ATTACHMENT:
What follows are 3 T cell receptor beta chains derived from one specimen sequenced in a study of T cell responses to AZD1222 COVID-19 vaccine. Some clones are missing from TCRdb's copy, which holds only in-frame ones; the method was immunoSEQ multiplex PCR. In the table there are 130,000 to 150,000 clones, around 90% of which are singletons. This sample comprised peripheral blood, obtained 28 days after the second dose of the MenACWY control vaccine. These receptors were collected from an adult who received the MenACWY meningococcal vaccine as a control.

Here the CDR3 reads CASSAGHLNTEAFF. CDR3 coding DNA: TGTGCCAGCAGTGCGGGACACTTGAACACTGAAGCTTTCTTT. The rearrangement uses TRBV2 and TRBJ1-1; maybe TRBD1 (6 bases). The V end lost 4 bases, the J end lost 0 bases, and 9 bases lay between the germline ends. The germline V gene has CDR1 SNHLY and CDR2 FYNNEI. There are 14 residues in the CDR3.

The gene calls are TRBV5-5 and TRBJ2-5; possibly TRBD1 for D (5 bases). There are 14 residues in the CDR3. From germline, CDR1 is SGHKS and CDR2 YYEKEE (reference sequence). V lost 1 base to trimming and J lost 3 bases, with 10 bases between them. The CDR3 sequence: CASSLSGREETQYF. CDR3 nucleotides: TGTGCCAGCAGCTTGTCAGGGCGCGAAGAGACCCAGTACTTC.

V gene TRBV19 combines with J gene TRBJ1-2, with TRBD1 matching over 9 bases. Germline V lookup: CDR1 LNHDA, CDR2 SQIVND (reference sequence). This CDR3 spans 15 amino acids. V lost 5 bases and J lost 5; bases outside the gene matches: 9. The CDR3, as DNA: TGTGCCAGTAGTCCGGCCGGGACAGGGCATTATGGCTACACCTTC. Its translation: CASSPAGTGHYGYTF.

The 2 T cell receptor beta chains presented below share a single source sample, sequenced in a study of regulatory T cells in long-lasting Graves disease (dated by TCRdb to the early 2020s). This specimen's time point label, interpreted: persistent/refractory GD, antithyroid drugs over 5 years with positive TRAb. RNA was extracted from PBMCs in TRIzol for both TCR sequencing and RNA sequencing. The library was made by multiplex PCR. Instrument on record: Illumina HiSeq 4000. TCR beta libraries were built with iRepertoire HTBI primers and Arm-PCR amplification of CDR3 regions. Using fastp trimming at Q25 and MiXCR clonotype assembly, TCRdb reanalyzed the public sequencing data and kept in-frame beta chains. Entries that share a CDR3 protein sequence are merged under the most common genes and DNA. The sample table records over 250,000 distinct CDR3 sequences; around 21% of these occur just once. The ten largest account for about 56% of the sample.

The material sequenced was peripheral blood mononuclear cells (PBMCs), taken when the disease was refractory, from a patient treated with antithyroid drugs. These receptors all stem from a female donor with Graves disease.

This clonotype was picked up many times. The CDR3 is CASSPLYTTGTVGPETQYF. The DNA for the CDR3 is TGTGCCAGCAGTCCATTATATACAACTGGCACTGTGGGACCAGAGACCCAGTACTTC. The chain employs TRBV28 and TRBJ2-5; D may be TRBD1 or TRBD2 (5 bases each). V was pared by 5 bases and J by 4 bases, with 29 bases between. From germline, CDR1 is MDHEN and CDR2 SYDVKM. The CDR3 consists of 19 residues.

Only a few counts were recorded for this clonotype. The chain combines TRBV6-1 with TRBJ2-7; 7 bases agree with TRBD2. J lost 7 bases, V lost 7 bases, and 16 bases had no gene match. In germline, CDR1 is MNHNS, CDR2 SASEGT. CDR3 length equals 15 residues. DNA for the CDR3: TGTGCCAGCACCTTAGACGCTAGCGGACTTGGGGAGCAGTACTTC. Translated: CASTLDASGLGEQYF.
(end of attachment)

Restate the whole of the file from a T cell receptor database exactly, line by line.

What follows are 3 T cell receptor beta chains derived from one specimen sequenced in a study of T cell responses to AZD1222 COVID-19 vaccine. Some clones are missing from TCRdb's copy, which holds only in-frame ones; the method was immunoSEQ multiplex PCR. In the table there are 130,000 to 150,000 clones, around 90% of which are singletons. This sample comprised peripheral blood, obtained 28 days after the second dose of the MenACWY control vaccine. These receptors were collected from an adult who received the MenACWY meningococcal vaccine as a control.

Here the CDR3 reads CASSAGHLNTEAFF. CDR3 coding DNA: TGTGCCAGCAGTGCGGGACACTTGAACACTGAAGCTTTCTTT. The rearrangement uses TRBV2 and TRBJ1-1; maybe TRBD1 (6 bases). The V end lost 4 bases, the J end lost 0 bases, and 9 bases lay between the germline ends. The germline V gene has CDR1 SNHLY and CDR2 FYNNEI. There are 14 residues in the CDR3.

The gene calls are TRBV5-5 and TRBJ2-5; possibly TRBD1 for D (5 bases). There are 14 residues in the CDR3. From germline, CDR1 is SGHKS and CDR2 YYEKEE (reference sequence). V lost 1 base to trimming and J lost 3 bases, with 10 bases between them. The CDR3 sequence: CASSLSGREETQYF. CDR3 nucleotides: TGTGCCAGCAGCTTGTCAGGGCGCGAAGAGACCCAGTACTTC.

V gene TRBV19 combines with J gene TRBJ1-2, with TRBD1 matching over 9 bases. Germline V lookup: CDR1 LNHDA, CDR2 SQIVND (reference sequence). This CDR3 spans 15 amino acids. V lost 5 bases and J lost 5; bases outside the gene matches: 9. The CDR3, as DNA: TGTGCCAGTAGTCCGGCCGGGACAGGGCATTATGGCTACACCTTC. Its translation: CASSPAGTGHYGYTF.

The 2 T cell receptor beta chains presented below share a single source sample, sequenced in a study of regulatory T cells in long-lasting Graves disease (dated by TCRdb to the early 2020s). This specimen's time point label, interpreted: persistent/refractory GD, antithyroid drugs over 5 years with positive TRAb. RNA was extracted from PBMCs in TRIzol for both TCR sequencing and RNA sequencing. The library was made by multiplex PCR. Instrument on record: Illumina HiSeq 4000. TCR beta libraries were built with iRepertoire HTBI primers and Arm-PCR amplification of CDR3 regions. Using fastp trimming at Q25 and MiXCR clonotype assembly, TCRdb reanalyzed the public sequencing data and kept in-frame beta chains. Entries that share a CDR3 protein sequence are merged under the most common genes and DNA. The sample table records over 250,000 distinct CDR3 sequences; around 21% of these occur just once. The ten largest account for about 56% of the sample.

The material sequenced was peripheral blood mononuclear cells (PBMCs), taken when the disease was refractory, from a patient treated with antithyroid drugs. These receptors all stem from a female donor with Graves disease.

This clonotype was picked up many times. The CDR3 is CASSPLYTTGTVGPETQYF. The DNA for the CDR3 is TGTGCCAGCAGTCCATTATATACAACTGGCACTGTGGGACCAGAGACCCAGTACTTC. The chain employs TRBV28 and TRBJ2-5; D may be TRBD1 or TRBD2 (5 bases each). V was pared by 5 bases and J by 4 bases, with 29 bases between. From germline, CDR1 is MDHEN and CDR2 SYDVKM. The CDR3 consists of 19 residues.

Only a few counts were recorded for this clonotype. The chain combines TRBV6-1 with TRBJ2-7; 7 bases agree with TRBD2. J lost 7 bases, V lost 7 bases, and 16 bases had no gene match. In germline, CDR1 is MNHNS, CDR2 SASEGT. CDR3 length equals 15 residues. DNA for the CDR3: TGTGCCAGCACCTTAGACGCTAGCGGACTTGGGGAGCAGTACTTC. Translated: CASTLDASGLGEQYF.